Learning through laughter

Who was it that brought tea to England for the first time? I don’t remember. Was it one of those explorers from Elizabethan times? In my memory, it was.

In memory, there was a schools television programme, probably on the BBC about an explorer sending gifts home to his mother. Writing to her son, she sends her thanks for the tea but says she thinks that she prefers jam on her bread.

It was a silly, trivial piece of humour that brought a smile to the face of a schoolboy and, fifty years later, it still has the capacity to do so.

Humour was not plentiful in schools of the 1960s and 1970s. Watching Horrible Histories videos and realising how much history has been learned from those programmes and books, there is a wish that teaching could have had more of such a lightness of touch in former times. There are probably generations of people who might have thrived at school if learning had not been such a dry and laborious process.

Why was school the way it was? Was the way we were taught just a reflection of the way children had been taught since the Nineteenth Century? Did the Nineteenth Century schools just reflect the way that teaching had been done for centuries? Verbal learning by rote, repetition, repetition, and repetition, were the way of the medieval schools prior to the ready availability of books and writing paper. It was not until 1792 that Cambridge University introduced its first written examinations (a fact learned from an old episode of QI). Facts had to be learned verbally and questions had to be answered verbally; humour would presumably have been considered to be a diversion from the serious business of education.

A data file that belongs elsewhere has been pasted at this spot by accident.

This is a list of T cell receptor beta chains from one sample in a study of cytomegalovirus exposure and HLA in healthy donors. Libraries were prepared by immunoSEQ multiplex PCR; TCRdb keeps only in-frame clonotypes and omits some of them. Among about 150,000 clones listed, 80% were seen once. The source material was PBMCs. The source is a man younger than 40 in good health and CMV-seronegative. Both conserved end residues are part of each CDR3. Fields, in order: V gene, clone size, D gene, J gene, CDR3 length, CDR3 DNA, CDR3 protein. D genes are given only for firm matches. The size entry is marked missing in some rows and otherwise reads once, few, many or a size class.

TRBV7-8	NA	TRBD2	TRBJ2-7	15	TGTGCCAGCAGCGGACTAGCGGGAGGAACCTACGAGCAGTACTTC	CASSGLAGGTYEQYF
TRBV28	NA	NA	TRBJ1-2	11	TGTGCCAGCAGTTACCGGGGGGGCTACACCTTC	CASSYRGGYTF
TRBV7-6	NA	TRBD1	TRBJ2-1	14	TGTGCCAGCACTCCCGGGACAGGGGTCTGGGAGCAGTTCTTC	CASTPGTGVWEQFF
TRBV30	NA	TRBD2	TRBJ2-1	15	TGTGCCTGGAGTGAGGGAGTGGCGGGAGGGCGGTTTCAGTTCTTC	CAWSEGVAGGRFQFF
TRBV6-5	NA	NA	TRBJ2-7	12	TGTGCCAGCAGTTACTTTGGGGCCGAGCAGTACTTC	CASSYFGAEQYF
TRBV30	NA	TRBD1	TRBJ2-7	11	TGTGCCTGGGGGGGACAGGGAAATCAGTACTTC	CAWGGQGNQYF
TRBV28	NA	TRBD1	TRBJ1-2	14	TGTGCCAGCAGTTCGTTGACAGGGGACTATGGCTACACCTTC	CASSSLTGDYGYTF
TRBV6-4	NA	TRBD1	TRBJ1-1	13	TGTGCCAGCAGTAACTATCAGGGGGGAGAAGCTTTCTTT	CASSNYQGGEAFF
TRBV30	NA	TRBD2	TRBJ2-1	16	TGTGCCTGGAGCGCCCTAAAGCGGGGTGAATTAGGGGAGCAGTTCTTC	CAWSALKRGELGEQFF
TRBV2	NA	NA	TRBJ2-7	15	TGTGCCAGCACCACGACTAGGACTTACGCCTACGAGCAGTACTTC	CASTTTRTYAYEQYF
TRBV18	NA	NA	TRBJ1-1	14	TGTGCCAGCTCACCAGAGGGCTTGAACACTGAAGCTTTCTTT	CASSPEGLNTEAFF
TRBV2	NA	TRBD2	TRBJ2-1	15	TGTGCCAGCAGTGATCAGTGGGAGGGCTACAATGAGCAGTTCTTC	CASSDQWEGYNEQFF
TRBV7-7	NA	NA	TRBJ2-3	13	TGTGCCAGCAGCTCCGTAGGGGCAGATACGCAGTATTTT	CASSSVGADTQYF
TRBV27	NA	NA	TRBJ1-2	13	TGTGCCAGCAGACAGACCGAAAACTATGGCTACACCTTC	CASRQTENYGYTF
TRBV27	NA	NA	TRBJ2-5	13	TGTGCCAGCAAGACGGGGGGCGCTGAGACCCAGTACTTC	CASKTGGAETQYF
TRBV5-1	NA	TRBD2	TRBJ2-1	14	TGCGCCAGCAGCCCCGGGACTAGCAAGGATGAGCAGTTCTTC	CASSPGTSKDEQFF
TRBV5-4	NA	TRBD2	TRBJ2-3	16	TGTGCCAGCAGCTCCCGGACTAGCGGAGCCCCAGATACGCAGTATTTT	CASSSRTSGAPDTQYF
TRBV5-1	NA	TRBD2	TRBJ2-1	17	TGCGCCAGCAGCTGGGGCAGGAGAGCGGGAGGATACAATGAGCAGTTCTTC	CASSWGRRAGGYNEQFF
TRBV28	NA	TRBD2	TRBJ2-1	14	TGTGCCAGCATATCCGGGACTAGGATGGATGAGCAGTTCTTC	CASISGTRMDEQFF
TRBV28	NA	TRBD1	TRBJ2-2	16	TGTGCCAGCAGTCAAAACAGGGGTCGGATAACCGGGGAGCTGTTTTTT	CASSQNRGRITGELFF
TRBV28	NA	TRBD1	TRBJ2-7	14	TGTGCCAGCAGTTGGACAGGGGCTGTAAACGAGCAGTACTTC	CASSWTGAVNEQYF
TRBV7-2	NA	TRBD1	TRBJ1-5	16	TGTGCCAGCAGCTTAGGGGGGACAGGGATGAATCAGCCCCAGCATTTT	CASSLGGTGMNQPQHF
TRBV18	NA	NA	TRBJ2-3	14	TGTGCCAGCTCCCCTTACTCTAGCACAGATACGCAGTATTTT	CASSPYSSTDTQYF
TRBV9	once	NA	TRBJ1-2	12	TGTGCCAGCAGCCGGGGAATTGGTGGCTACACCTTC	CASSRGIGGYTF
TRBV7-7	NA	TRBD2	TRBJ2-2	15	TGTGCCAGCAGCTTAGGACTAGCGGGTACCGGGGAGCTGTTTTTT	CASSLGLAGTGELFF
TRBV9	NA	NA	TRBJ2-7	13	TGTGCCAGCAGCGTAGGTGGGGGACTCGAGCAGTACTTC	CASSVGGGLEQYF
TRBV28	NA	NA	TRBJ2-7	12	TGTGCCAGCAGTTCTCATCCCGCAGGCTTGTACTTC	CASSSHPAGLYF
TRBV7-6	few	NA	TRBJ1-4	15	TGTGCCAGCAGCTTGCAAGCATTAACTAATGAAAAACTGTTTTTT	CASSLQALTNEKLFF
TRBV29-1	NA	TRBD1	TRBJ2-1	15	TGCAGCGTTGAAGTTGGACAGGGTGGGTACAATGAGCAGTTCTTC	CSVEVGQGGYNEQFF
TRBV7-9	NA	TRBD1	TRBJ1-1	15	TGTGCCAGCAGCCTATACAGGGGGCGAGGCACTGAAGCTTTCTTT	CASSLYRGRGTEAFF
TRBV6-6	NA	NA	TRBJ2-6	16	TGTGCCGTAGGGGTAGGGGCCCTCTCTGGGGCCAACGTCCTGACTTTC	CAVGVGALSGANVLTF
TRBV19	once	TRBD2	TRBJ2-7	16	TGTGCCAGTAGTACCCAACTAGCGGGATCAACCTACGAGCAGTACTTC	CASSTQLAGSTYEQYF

Perhaps there was a deeper reason for the seriousness (and dullness) of education. The church controlled schools and colleges. The church was about the business of heaven and hell, so the church saw its task as to turn people from the ways of levity and laughter. The church sought to focus the thoughts of people upon following the teaching of the bishops so that people might avoid eternal damnation. There wasn’t much scope for humour when to trivialise anything taught by the church might bring condemnation and punishment. Medieval education wasn’t a bundle of laughs. How different European society might have been if the ecclesiastical authorities had understood that humour could be an effective means of teaching.

Learning is much more fun than it was, lessons will still remain when the laughter has gone. The image of tea leaves spread on bread and butter will remain fresh.

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